Important Guidances of the Qur’an that Muslims need to be aware of

1 Declaration of Faith/Belief

The Muslim declaration of faith is: “There is no God but Allah and Muhammad is the messenger of Allah”. Yet this seems to defy the central concept of “Tawhid” or the “Oneness of Allah” as stressed in the Qur’an. Nowhere in the Qur’an are these two concepts linked together, that is, nowhere is the phrase: “There is no God but Allah” linked with the phrase”and Muhammad is the Messenger of Allah”. A fact about which most Muslims seem to be totally unaware of. Let’s look at the Qur’anic example of’Shahadah’:

(3:18) Allah bears witness (Shahadallahu) that there is no God but Him (la-ilaha-illa-hu) – – and so do the angels, and men possessed of knowledge — upholding justice; there is no God but Him (la-ilaha-illa-hu), the Almighty, the Wise.

Further examples can be found in the following verses: 2:163,255; 3:2,6; 4:87; 6:102, 106; 7:158; 9:31,129; 11:14; 13:30; 16:2; 20:8,14,98; 21:25,87; 23:116; 27:26; 28:70, 88; 35:3; 39:6; 40:3; 62,65; 44:8; 47:19; 64:13; 73:9.

The second way that our ‘shahadah’ contravenes the Qur’an can be seen by the fact that Allah states as many as five times in the Qur’an that we must not make any distinction between any of His prophets. In doing so we become disbelievers and face severe penalties. The relevant verses are: 2:136, 285; 3:84; 4:150 -152; of which I quote the following:

(4:150-152) Those who deny Allah and His messengers, and wish to separate Allah from His messengers, saying: ‘We believe in some and reject others, and wish to choose a way in between’; Such are disbelievers in truth; and for disbelievers We have prepared a shameful doom. But those who believe in Allah and His messengers and make no distinction between them, unto them Allah will give their wages; Allah is ever Forgiving, Merciful.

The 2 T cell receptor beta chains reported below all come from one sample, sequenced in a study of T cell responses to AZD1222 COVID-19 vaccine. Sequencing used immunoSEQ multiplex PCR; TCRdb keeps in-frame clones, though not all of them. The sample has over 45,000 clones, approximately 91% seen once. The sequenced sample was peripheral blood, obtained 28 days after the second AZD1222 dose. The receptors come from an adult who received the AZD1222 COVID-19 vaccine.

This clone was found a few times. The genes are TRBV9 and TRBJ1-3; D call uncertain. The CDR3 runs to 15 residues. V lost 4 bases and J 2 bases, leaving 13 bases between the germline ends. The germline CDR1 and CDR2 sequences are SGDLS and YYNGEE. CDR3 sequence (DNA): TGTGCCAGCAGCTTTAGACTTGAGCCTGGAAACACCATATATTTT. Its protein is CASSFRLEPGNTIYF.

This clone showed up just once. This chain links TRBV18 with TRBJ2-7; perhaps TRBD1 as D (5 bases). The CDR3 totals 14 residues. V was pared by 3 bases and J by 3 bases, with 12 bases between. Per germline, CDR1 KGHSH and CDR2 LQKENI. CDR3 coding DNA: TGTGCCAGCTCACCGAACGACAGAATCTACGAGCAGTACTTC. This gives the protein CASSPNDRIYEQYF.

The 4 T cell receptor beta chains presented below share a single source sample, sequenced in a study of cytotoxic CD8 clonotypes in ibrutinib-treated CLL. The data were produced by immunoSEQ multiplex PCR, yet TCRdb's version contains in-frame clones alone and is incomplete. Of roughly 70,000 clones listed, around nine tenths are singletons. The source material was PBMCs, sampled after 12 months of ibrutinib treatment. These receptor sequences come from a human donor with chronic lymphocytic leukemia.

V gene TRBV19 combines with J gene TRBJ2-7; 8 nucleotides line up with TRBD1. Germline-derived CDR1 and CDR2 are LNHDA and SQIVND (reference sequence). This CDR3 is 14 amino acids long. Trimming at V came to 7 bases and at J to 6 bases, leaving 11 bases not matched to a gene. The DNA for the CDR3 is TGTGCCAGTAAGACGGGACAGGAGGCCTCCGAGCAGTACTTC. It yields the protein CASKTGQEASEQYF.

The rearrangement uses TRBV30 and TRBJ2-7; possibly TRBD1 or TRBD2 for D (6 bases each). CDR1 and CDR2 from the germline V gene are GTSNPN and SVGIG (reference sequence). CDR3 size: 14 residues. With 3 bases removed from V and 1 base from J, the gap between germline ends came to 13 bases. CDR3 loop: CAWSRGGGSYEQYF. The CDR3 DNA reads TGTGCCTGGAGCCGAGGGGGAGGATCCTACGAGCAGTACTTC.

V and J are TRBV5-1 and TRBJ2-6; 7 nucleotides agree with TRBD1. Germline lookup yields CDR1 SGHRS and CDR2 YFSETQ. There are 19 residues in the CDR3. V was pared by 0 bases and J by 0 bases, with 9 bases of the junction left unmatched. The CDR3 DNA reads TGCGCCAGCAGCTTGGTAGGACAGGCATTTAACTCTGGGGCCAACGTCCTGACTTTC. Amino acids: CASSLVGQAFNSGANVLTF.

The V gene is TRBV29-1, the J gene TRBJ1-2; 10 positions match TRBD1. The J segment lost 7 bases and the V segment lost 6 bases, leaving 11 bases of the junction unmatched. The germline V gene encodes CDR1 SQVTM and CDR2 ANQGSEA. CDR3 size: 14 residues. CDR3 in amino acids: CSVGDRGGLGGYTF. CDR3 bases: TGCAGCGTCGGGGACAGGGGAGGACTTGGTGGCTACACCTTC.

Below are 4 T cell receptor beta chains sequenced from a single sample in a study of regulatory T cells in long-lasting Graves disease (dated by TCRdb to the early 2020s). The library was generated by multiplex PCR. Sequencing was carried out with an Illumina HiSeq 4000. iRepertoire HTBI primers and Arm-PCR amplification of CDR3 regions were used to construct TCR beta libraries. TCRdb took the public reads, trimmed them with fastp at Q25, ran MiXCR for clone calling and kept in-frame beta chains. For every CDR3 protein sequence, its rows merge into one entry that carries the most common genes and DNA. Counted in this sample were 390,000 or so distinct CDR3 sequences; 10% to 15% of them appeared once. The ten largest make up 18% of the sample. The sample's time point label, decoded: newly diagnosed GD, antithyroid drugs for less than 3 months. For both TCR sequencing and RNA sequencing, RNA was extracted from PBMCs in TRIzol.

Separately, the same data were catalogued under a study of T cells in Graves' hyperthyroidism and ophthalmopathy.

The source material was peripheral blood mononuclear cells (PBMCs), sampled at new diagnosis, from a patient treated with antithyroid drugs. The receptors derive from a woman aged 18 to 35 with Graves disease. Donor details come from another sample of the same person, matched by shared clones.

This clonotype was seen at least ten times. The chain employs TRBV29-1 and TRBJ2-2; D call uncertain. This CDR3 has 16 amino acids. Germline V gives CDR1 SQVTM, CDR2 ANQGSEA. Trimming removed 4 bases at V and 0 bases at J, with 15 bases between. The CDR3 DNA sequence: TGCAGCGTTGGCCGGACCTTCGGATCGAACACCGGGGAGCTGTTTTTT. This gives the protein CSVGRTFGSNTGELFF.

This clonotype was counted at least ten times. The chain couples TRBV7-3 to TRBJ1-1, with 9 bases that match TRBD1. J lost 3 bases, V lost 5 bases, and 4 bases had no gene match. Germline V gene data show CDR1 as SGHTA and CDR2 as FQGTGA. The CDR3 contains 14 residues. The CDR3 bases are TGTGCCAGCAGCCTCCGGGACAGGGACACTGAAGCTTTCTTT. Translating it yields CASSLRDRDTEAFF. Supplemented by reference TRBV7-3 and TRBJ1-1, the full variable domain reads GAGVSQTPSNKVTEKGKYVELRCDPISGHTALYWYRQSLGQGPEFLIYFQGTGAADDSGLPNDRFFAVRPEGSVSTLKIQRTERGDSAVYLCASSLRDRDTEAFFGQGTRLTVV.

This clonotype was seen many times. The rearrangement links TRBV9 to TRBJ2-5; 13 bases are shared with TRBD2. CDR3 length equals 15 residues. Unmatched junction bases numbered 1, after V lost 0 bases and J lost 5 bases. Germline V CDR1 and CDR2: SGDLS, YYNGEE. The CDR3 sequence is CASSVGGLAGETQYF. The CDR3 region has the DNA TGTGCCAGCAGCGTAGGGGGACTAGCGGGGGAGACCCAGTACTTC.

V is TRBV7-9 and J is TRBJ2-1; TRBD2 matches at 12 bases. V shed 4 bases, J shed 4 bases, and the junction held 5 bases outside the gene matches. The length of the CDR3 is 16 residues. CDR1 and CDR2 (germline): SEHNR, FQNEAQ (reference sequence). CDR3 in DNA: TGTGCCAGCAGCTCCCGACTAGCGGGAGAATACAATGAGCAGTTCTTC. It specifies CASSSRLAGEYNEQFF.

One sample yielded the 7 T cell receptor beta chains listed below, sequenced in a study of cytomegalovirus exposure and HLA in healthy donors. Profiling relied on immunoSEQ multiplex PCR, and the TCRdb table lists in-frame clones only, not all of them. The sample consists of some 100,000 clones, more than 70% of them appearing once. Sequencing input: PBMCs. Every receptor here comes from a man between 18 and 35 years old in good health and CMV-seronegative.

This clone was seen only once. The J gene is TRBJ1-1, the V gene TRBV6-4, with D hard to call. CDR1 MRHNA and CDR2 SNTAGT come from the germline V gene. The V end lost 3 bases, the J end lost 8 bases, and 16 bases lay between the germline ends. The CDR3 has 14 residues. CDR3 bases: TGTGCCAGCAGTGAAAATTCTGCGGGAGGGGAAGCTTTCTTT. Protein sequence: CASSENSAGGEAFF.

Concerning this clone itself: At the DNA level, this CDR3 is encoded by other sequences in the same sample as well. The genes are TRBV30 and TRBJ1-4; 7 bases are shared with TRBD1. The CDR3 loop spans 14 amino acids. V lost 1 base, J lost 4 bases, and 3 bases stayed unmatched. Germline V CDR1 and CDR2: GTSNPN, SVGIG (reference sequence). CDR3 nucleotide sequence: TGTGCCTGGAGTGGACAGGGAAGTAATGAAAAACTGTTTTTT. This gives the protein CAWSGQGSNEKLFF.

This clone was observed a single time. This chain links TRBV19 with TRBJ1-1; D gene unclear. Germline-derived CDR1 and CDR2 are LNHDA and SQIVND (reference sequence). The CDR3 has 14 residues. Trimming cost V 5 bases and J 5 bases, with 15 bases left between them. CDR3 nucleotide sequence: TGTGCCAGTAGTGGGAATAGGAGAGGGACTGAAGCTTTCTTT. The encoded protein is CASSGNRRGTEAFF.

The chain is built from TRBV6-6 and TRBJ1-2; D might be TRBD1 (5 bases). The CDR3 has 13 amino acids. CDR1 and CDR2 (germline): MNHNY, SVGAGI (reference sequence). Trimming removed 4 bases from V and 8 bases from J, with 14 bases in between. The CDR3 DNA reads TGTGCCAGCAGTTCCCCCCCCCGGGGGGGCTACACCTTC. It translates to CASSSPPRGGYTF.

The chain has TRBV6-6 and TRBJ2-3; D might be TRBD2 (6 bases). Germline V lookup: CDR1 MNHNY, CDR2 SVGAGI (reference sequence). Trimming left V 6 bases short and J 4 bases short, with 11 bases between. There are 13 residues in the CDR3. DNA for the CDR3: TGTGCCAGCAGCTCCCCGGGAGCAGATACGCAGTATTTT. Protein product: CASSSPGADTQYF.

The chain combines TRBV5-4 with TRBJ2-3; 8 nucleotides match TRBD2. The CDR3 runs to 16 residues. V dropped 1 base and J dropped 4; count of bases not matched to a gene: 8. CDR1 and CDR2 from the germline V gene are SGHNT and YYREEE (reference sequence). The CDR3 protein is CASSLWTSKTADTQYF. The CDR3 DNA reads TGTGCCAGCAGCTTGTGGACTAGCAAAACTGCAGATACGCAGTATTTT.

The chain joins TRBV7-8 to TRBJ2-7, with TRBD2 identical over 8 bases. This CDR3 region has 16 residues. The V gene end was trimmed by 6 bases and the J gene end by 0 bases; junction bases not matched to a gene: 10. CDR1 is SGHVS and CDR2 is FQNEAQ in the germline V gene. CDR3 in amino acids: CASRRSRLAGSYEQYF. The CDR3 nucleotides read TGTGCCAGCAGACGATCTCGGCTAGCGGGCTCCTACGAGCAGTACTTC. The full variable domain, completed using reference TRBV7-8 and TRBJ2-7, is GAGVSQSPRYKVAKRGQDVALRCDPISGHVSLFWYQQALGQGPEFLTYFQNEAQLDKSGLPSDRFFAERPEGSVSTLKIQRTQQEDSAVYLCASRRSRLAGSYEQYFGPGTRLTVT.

In fact, the Shahadah for the Muslims (i.e. the declaration of faith/belief) is given by the Qur’an itself in the following verse: (2:136) Say (O Muslims): We believe in Allah and that which is revealed unto us and that which was revealed unto Abraham and Ishmael, and Isaac, and Jacob, and the tribes, and that which Moses and Jesus received, and that which the prophets received from their Sustainer. We make no distinction between any of them, and unto Him we have surrendered.

Many other verses confirm this declaration (e.g. 2:285 and 3:84).

2. Shirk ( associating partnership with Allah for anything)

Joining the name of our Prophet with Allah is shirk, and shirkis an unforgivable sin as the following verses confirm.

(4:48, and almost identical 4:116) Lo! Allah forgiveth not that a partner should be ascribed unto Him. He forgiveth (all) save that to whom He will. Whoso ascribeth partners to Allah; he hath invented a tremendous sin.

(4:36) And serve Allah. Ascribe nothing as partner unto Him. (Wa’budullaha, wala Tushreku behi Shaiyyan)…..

(9:31) They have taken as lords beside Allah their rabbis and their monks and the Messiah son of Mary, when they were bidden to worship only One God. There is no god save Him. Be He Glorified from all that they ascribe as partner (unto Him)!

The Qur’an has many similar verses to indicate that no one and nothing can be associated with Allah. He Stands Alone on His command of power and judgement.

3. The meaning of Hadith and Sunnah

According to the Qur’an hadith means ‘story’, ‘news’, ‘report’ or ‘narration’ and used in these senses a number of times in the Qur’an. In practice the word hadith to most Muslims mean the reported sayings and practices of the Prophet. The operative word here is ‘reported’.as the Hadith literature was collected by word of mouth, about 250 years after the death of the Prophet.

Sunnah, as in practice means the laws that have been derived from the Hadith literature based on the reported teachings and practices of the Prophet. Sunnah according to the Qur’an means ‘The Law and Work of Allah which is immutable or unchangable’ (48:23) “Wa lun tajida li sunnat illah tabdila”.

A couple of verses with the word Sunnah appears below.

(33:62) […]never will you find any change in Allah’s way [sunnah]!

(35:43) […]no change will you ever find in Allah’s way [sunnah]; yes no deviation will you ever find in Allah’s way [sunnah].